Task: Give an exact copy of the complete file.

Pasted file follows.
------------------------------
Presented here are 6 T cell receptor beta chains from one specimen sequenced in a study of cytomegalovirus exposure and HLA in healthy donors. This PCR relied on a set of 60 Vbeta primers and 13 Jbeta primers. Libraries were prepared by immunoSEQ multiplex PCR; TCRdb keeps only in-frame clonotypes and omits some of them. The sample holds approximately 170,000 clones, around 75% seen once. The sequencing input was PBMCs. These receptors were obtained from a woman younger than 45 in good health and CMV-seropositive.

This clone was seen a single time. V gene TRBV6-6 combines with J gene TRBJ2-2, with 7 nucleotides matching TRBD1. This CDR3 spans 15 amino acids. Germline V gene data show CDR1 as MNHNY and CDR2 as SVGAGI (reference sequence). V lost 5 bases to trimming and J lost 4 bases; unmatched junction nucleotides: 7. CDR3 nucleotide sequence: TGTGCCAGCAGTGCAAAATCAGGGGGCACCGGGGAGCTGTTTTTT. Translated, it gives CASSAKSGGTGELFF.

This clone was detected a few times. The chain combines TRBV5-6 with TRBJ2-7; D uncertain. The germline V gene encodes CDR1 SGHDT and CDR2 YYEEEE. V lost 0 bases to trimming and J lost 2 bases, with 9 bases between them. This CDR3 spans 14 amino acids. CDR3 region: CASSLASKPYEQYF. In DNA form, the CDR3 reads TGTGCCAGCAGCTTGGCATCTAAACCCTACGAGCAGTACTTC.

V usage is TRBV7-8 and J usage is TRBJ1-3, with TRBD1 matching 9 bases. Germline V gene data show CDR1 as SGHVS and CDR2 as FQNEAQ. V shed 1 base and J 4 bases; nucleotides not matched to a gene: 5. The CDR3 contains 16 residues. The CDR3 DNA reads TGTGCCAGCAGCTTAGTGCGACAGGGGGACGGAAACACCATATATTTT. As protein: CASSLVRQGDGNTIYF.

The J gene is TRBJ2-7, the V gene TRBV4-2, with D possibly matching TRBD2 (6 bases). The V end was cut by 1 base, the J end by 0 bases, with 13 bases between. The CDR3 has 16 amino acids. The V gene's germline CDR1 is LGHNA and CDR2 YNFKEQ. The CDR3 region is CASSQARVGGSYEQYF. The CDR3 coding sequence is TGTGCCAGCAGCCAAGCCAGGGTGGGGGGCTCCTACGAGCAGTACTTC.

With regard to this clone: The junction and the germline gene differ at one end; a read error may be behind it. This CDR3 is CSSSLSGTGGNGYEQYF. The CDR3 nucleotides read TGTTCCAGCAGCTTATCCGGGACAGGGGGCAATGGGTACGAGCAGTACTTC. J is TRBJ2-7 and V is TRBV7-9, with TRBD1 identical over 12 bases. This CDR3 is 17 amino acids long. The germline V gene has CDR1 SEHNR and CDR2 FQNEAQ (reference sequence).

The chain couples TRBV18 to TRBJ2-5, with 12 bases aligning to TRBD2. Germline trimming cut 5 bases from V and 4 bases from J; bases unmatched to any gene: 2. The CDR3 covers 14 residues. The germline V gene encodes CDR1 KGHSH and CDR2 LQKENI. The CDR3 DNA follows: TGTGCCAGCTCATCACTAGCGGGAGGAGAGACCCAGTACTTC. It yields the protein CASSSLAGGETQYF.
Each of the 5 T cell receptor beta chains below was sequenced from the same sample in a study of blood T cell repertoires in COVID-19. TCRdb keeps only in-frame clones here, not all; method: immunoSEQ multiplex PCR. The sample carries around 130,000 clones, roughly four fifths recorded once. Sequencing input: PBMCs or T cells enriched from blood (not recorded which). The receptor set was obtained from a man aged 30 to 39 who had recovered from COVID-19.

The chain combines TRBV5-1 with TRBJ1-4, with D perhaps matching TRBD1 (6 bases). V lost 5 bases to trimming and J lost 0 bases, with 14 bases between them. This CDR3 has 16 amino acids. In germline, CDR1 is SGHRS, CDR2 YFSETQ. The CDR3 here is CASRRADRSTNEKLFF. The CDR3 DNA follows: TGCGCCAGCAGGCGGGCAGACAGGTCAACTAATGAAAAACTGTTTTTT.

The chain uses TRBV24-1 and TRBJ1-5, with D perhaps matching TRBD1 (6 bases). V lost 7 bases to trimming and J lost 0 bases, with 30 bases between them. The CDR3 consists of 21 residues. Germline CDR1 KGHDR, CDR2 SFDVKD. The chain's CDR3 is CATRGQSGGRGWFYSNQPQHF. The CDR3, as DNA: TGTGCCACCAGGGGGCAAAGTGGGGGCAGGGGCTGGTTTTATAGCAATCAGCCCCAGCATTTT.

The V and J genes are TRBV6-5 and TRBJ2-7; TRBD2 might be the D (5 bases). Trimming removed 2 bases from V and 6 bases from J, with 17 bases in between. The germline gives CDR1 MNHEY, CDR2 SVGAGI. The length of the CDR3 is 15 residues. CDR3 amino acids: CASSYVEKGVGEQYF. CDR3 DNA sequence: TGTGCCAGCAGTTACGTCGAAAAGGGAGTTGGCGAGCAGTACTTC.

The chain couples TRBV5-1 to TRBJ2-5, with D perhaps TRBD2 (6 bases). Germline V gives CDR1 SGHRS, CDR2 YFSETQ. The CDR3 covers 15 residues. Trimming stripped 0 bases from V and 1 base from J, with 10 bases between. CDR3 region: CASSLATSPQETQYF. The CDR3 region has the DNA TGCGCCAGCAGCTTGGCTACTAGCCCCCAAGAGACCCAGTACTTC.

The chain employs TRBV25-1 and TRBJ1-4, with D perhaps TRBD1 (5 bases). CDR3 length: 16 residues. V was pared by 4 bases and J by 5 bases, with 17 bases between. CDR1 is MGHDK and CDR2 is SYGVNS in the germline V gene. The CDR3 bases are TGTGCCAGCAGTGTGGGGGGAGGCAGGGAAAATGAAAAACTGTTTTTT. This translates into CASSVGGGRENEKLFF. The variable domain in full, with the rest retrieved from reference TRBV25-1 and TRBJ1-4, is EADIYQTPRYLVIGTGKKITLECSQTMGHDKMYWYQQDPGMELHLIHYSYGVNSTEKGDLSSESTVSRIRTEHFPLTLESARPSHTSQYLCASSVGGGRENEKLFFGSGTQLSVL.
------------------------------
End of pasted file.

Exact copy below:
Presented here are 6 T cell receptor beta chains from one specimen sequenced in a study of cytomegalovirus exposure and HLA in healthy donors. This PCR relied on a set of 60 Vbeta primers and 13 Jbeta primers. Libraries were prepared by immunoSEQ multiplex PCR; TCRdb keeps only in-frame clonotypes and omits some of them. The sample holds approximately 170,000 clones, around 75% seen once. The sequencing input was PBMCs. These receptors were obtained from a woman younger than 45 in good health and CMV-seropositive.

This clone was seen a single time. V gene TRBV6-6 combines with J gene TRBJ2-2, with 7 nucleotides matching TRBD1. This CDR3 spans 15 amino acids. Germline V gene data show CDR1 as MNHNY and CDR2 as SVGAGI (reference sequence). V lost 5 bases to trimming and J lost 4 bases; unmatched junction nucleotides: 7. CDR3 nucleotide sequence: TGTGCCAGCAGTGCAAAATCAGGGGGCACCGGGGAGCTGTTTTTT. Translated, it gives CASSAKSGGTGELFF.

This clone was detected a few times. The chain combines TRBV5-6 with TRBJ2-7; D uncertain. The germline V gene encodes CDR1 SGHDT and CDR2 YYEEEE. V lost 0 bases to trimming and J lost 2 bases, with 9 bases between them. This CDR3 spans 14 amino acids. CDR3 region: CASSLASKPYEQYF. In DNA form, the CDR3 reads TGTGCCAGCAGCTTGGCATCTAAACCCTACGAGCAGTACTTC.

V usage is TRBV7-8 and J usage is TRBJ1-3, with TRBD1 matching 9 bases. Germline V gene data show CDR1 as SGHVS and CDR2 as FQNEAQ. V shed 1 base and J 4 bases; nucleotides not matched to a gene: 5. The CDR3 contains 16 residues. The CDR3 DNA reads TGTGCCAGCAGCTTAGTGCGACAGGGGGACGGAAACACCATATATTTT. As protein: CASSLVRQGDGNTIYF.

The J gene is TRBJ2-7, the V gene TRBV4-2, with D possibly matching TRBD2 (6 bases). The V end was cut by 1 base, the J end by 0 bases, with 13 bases between. The CDR3 has 16 amino acids. The V gene's germline CDR1 is LGHNA and CDR2 YNFKEQ. The CDR3 region is CASSQARVGGSYEQYF. The CDR3 coding sequence is TGTGCCAGCAGCCAAGCCAGGGTGGGGGGCTCCTACGAGCAGTACTTC.

With regard to this clone: The junction and the germline gene differ at one end; a read error may be behind it. This CDR3 is CSSSLSGTGGNGYEQYF. The CDR3 nucleotides read TGTTCCAGCAGCTTATCCGGGACAGGGGGCAATGGGTACGAGCAGTACTTC. J is TRBJ2-7 and V is TRBV7-9, with TRBD1 identical over 12 bases. This CDR3 is 17 amino acids long. The germline V gene has CDR1 SEHNR and CDR2 FQNEAQ (reference sequence).

The chain couples TRBV18 to TRBJ2-5, with 12 bases aligning to TRBD2. Germline trimming cut 5 bases from V and 4 bases from J; bases unmatched to any gene: 2. The CDR3 covers 14 residues. The germline V gene encodes CDR1 KGHSH and CDR2 LQKENI. The CDR3 DNA follows: TGTGCCAGCTCATCACTAGCGGGAGGAGAGACCCAGTACTTC. It yields the protein CASSSLAGGETQYF.
Each of the 5 T cell receptor beta chains below was sequenced from the same sample in a study of blood T cell repertoires in COVID-19. TCRdb keeps only in-frame clones here, not all; method: immunoSEQ multiplex PCR. The sample carries around 130,000 clones, roughly four fifths recorded once. Sequencing input: PBMCs or T cells enriched from blood (not recorded which). The receptor set was obtained from a man aged 30 to 39 who had recovered from COVID-19.

The chain combines TRBV5-1 with TRBJ1-4, with D perhaps matching TRBD1 (6 bases). V lost 5 bases to trimming and J lost 0 bases, with 14 bases between them. This CDR3 has 16 amino acids. In germline, CDR1 is SGHRS, CDR2 YFSETQ. The CDR3 here is CASRRADRSTNEKLFF. The CDR3 DNA follows: TGCGCCAGCAGGCGGGCAGACAGGTCAACTAATGAAAAACTGTTTTTT.

The chain uses TRBV24-1 and TRBJ1-5, with D perhaps matching TRBD1 (6 bases). V lost 7 bases to trimming and J lost 0 bases, with 30 bases between them. The CDR3 consists of 21 residues. Germline CDR1 KGHDR, CDR2 SFDVKD. The chain's CDR3 is CATRGQSGGRGWFYSNQPQHF. The CDR3, as DNA: TGTGCCACCAGGGGGCAAAGTGGGGGCAGGGGCTGGTTTTATAGCAATCAGCCCCAGCATTTT.

The V and J genes are TRBV6-5 and TRBJ2-7; TRBD2 might be the D (5 bases). Trimming removed 2 bases from V and 6 bases from J, with 17 bases in between. The germline gives CDR1 MNHEY, CDR2 SVGAGI. The length of the CDR3 is 15 residues. CDR3 amino acids: CASSYVEKGVGEQYF. CDR3 DNA sequence: TGTGCCAGCAGTTACGTCGAAAAGGGAGTTGGCGAGCAGTACTTC.

The chain couples TRBV5-1 to TRBJ2-5, with D perhaps TRBD2 (6 bases). Germline V gives CDR1 SGHRS, CDR2 YFSETQ. The CDR3 covers 15 residues. Trimming stripped 0 bases from V and 1 base from J, with 10 bases between. CDR3 region: CASSLATSPQETQYF. The CDR3 region has the DNA TGCGCCAGCAGCTTGGCTACTAGCCCCCAAGAGACCCAGTACTTC.

The chain employs TRBV25-1 and TRBJ1-4, with D perhaps TRBD1 (5 bases). CDR3 length: 16 residues. V was pared by 4 bases and J by 5 bases, with 17 bases between. CDR1 is MGHDK and CDR2 is SYGVNS in the germline V gene. The CDR3 bases are TGTGCCAGCAGTGTGGGGGGAGGCAGGGAAAATGAAAAACTGTTTTTT. This translates into CASSVGGGRENEKLFF. The variable domain in full, with the rest retrieved from reference TRBV25-1 and TRBJ1-4, is EADIYQTPRYLVIGTGKKITLECSQTMGHDKMYWYQQDPGMELHLIHYSYGVNSTEKGDLSSESTVSRIRTEHFPLTLESARPSHTSQYLCASSVGGGRENEKLFFGSGTQLSVL.